What does what is there on the page mean to you?
Irrespective of what you have thought or heard before, what do you understand the poem to be about?
Imagine that you had to explain the poem to an unfamiliar audience; make notes as to how you would do so. Consider integrating phrases like:
Dulce Et Decorum Est is about …
In the poem, Owen describes …
By describing this in this way (concept + example ?), Owen is trying to say/show that …
A distinctive feature of the poem is that … he makes this part of it like this in order to …
This is a fundamental need / concern at this stage – you have to fashion for yourself a ‘working knowledge’ of the poem, and be able to enunciate it.
On a clean copy version go through the poem and annotate the piece – this is a messy but necessary job. In effect, use a red or blue or green or whatever colour pen and go through and, in effect, interrogate the poem. Line by line, phrase by phrase, sentence by sentence, stanza by stanza … note on and around the piece things that you consider to be of interest or importance and things that you don’t yet understand.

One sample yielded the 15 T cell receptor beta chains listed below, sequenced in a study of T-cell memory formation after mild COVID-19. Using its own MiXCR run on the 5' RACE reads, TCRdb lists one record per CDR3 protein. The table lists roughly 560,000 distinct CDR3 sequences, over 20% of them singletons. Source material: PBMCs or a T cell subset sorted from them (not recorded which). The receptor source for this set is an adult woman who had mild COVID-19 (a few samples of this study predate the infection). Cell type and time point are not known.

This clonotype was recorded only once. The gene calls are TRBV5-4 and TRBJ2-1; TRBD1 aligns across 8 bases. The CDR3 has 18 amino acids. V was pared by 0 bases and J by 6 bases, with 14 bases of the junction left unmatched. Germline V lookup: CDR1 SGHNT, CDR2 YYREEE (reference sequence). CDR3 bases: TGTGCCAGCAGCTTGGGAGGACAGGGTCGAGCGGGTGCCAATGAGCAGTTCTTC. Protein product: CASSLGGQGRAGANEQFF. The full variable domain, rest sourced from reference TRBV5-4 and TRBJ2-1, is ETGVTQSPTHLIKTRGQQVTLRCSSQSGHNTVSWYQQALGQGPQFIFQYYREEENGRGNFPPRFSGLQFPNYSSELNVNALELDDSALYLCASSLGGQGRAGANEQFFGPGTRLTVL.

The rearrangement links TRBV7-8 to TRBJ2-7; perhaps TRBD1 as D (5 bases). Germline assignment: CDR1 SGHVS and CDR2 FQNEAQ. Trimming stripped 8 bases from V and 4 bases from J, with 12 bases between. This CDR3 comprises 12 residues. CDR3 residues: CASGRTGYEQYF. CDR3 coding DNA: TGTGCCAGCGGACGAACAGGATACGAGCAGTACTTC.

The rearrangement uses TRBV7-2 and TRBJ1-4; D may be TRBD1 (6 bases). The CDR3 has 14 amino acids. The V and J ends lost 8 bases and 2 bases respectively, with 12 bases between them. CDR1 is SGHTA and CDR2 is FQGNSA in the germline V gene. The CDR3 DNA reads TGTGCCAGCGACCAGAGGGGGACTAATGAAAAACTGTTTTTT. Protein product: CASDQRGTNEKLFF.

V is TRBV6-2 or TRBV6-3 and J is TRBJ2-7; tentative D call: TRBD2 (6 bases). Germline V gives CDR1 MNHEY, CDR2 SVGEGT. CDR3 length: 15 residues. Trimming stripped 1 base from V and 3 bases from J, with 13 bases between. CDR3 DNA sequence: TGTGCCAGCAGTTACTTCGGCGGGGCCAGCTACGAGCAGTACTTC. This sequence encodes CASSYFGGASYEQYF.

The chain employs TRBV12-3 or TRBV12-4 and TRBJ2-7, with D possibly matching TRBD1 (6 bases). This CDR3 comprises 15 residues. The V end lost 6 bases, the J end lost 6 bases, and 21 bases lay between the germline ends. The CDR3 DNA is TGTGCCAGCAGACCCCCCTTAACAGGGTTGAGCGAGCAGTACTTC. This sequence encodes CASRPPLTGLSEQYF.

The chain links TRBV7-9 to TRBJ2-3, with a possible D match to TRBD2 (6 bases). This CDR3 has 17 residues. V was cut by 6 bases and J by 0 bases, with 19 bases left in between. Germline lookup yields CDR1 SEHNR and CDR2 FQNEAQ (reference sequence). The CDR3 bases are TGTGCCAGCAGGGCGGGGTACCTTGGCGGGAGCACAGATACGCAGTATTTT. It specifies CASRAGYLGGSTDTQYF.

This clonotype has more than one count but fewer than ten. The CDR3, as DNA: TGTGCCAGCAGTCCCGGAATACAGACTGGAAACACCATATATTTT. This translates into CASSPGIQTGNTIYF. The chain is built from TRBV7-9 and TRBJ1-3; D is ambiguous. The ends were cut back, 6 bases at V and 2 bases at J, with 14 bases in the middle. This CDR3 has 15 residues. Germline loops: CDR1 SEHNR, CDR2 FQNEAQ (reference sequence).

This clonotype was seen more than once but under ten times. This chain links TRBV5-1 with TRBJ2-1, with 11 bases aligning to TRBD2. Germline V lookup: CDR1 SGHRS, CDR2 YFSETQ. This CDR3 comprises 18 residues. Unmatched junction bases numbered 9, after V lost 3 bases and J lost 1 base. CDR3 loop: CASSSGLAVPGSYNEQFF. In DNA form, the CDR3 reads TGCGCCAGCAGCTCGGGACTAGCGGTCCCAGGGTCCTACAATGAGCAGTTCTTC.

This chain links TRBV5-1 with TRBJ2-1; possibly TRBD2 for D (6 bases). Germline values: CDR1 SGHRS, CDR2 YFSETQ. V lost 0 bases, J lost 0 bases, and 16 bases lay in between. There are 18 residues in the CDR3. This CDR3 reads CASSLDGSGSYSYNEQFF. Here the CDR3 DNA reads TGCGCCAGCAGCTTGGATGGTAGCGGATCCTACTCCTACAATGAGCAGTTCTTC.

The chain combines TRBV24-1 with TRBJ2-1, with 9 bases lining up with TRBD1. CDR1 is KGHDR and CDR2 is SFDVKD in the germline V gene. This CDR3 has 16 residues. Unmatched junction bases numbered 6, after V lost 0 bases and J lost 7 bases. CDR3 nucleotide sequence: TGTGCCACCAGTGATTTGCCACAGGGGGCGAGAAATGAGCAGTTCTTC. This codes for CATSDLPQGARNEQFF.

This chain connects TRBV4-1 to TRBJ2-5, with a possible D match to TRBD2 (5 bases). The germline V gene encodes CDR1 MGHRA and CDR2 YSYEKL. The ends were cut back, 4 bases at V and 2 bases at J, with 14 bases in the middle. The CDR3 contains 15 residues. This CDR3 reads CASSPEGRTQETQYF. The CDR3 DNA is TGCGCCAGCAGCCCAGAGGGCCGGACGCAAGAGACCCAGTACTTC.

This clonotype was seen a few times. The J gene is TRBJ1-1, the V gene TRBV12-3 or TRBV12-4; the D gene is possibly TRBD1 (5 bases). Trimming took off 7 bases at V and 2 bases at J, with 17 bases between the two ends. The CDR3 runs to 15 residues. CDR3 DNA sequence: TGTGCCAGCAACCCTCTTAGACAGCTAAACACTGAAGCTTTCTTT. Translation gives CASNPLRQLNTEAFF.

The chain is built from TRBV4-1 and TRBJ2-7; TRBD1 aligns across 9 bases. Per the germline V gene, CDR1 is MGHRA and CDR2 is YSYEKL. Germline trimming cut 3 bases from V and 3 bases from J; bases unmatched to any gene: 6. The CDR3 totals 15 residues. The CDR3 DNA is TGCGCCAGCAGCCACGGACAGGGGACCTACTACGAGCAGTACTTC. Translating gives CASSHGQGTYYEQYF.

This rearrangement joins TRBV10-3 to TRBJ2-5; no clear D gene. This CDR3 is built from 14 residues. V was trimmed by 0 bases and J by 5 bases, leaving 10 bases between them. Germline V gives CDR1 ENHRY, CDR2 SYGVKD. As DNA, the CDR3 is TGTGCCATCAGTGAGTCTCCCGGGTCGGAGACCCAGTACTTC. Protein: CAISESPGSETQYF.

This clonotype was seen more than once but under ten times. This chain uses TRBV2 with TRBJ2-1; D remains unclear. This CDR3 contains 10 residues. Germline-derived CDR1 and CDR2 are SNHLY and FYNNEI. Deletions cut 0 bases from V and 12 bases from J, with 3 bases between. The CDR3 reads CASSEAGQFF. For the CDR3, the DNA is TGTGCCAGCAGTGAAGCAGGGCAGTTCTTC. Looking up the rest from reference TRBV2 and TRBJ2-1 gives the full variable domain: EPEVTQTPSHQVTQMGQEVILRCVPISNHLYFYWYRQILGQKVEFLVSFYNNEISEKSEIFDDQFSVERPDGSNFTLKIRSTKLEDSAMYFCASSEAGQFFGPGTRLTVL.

And by interrogate I mean interrogate – you’ve got to work the piece hard and thoroughly for information. Don’t settle for the superficial and easy – dig deeper for significances. If the poem won’t tell you something, don’t let up – push harder, or approach the problem from a different angle.
In this way, you will come to ‘own’ the poem – you engage with it as a subject and break it down. Thus, what you believed yourself to understand at point 2. will now be more fully realised and better able to be substantiated … or you might have had that understanding challenged and now wish to reconsider and reconceptualise it.